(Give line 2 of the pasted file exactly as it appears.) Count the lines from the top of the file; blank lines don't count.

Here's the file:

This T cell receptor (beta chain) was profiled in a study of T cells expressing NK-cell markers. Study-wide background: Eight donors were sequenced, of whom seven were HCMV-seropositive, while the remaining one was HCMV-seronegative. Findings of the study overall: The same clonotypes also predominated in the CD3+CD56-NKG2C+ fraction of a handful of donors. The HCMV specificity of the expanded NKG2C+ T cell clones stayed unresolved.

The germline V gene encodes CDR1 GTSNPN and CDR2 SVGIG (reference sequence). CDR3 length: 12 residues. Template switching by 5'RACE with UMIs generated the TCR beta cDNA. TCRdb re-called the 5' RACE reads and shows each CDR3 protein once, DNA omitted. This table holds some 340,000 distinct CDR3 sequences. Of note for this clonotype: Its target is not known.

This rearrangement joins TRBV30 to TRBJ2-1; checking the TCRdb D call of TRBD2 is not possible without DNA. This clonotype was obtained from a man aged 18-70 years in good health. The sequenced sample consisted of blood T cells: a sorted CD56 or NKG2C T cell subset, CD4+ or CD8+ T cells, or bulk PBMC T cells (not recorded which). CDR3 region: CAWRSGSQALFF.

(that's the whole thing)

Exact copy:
The germline V gene encodes CDR1 GTSNPN and CDR2 SVGIG (reference sequence). CDR3 length: 12 residues. Template switching by 5'RACE with UMIs generated the TCR beta cDNA. TCRdb re-called the 5' RACE reads and shows each CDR3 protein once, DNA omitted. This table holds some 340,000 distinct CDR3 sequences. Of note for this clonotype: Its target is not known.